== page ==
London,
05
February
2020
|
10:38
Europe/London

CIPR responds to latest Parker Review report - "change must come from the top"

Sixty-nine per cent of FTSE 250 companies have no ethnic diversity representation at board level, a new report out today shows. A progress report by The Parker Review Committee - established to review how to improve the ethnic and cultural diversity of UK boards - points to poor practices embedded within company cultures as "not actively encouraging talented minority executives and non-executives to choose roles in our businesses."

The report, whilst highlighting concerns with "familiar and traditional recruitment processes", calls on businesses to refuse to accept "the headhunters' excuse that 'the candidates just aren't there'". Instead it recommends businesses support existing staff through regular reporting on the ethnic diversity of their boards, on policies and activities to increase board diversity and on developing ethnic minority leaders and senior managers.‚Äč

These findings support research CIPR will soon publish into lived experiences of BAME practitioners in public relations. The research - due in March - finds that the main challenge in addressing the lack of diversity in the profession is not in attracting diverse talent, but in retaining that talent.

Avril Lee MCIPR, Chair of the CIPR Diversity and Inclusion Forum
The Parker Report should be a wake up call to the PR profession. It was established to ensure businesses better reflect the communities our businesses serve nationally and internationally - in line with CIPR's vision. Although progress has been made over the last three years, this progress is too slow. The review points to complacency and a lack of action - in 2020 this is simply not acceptable.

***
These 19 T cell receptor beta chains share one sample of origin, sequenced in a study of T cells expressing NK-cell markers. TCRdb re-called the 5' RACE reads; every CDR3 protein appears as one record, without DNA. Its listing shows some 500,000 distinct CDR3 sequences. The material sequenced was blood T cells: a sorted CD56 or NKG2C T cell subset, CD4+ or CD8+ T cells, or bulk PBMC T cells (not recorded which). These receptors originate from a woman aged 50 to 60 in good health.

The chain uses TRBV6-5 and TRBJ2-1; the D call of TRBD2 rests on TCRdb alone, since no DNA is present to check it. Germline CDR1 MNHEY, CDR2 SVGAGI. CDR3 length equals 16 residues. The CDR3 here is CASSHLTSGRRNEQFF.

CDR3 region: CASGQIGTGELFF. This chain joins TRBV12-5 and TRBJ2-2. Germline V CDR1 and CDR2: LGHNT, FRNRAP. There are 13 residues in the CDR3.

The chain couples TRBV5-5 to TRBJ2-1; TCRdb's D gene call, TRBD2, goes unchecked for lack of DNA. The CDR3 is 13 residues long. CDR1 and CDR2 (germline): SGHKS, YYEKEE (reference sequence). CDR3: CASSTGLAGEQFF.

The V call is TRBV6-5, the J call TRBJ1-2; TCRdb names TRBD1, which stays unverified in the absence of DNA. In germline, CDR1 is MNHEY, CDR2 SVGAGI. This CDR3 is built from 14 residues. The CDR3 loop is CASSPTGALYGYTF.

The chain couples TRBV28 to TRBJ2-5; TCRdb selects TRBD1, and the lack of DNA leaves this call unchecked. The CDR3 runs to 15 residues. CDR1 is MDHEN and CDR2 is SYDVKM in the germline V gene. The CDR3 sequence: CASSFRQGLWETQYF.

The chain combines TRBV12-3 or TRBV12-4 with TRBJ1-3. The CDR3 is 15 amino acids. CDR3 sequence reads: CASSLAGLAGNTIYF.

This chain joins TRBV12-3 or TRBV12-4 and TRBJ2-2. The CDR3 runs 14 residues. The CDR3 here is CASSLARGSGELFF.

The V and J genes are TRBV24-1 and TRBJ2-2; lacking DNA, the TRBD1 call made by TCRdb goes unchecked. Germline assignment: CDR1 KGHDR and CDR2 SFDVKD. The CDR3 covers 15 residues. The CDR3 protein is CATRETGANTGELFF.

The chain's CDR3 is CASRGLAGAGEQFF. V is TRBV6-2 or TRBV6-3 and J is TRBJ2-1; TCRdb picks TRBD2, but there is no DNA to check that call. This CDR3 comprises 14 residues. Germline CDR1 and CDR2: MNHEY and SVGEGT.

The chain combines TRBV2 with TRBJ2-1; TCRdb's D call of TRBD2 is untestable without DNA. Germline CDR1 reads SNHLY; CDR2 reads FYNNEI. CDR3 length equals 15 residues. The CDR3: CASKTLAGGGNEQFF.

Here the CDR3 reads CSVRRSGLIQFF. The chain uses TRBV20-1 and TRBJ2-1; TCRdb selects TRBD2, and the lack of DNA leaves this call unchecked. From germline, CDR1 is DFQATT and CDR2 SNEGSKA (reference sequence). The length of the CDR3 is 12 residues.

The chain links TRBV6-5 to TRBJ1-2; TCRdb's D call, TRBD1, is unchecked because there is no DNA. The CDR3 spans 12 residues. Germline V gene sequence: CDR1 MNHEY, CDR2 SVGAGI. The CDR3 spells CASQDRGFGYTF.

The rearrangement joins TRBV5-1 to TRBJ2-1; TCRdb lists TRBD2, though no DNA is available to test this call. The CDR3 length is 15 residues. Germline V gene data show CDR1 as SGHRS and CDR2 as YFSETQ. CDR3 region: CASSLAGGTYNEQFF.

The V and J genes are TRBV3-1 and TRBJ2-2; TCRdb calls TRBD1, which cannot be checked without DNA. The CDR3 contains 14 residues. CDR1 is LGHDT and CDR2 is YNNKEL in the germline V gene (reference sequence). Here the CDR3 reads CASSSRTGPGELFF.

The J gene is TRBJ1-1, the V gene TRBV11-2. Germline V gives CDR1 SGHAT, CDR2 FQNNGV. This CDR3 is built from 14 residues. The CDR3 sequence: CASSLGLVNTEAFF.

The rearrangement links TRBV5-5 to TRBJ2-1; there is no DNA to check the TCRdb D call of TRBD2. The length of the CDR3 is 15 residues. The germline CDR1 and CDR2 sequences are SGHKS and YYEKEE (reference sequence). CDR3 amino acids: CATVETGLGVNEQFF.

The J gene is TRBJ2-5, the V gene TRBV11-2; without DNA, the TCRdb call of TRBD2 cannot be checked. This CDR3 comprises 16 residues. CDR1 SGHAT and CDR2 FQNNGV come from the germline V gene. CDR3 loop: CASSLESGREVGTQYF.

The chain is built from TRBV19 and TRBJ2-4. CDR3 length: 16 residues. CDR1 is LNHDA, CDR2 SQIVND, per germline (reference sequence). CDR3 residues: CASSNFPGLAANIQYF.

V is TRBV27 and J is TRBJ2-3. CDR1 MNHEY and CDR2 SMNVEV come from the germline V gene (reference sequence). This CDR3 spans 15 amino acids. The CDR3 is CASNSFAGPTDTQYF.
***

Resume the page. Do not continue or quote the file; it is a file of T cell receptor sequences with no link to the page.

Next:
I'm pleased the focus of the review highlights the cultural practices of businesses as a significant factor in failing to address the diversity gap at the top table. Our research comes to similar conclusions and, through the stories of practitioners, should shock the profession. The message is simple - the call to action is on every one of us but, as far as businesses are concerned - whatever their size, change must come from the top.
Avril Lee MCIPR, Chair of the CIPR Diversity and Inclusion Forum

The Parker Report does point to progress being made. In 2017, when it was fist published, 51 of the FTSE 100 companies had no ethnic representation on their boards. Today that figure has fallen to 33%.

Our 2019 State of the Profession report highlights a fall in diversity within public relations: 

  • More than nine in ten practitioners (92%) classify themselves as white – compared to 88% in 2018 and 90% in 2017.
  • More than a quarter (28%) of respondents said they had attended a fee-paying school. This is four times higher than the national UK average of 7% and a significant rise on the 16% figure reported in the 2015/16 State of the Profession report.

Download CIPR's guide - 'Recruiting for Public Relations Roles' from this page for best practice regarding the recruitment process.

Notes to editors

About the Chartered Institute of Public Relations

Founded in 1948, the Chartered Institute of Public Relations (CIPR) is the world's only Royal Chartered professional body for public relations practitioners in the UK and overseas with nearly 10,000 members.

The CIPR advances professionalism in public relations by making its members accountable to their employers and the public through a code of conduct and searchable public register, setting standards through training, qualifications, awards and the production of best practice and skills guidance, facilitating Continuing Professional Development (CPD), and awarding Chartered Public Relations Practitioner status (Chart.PR).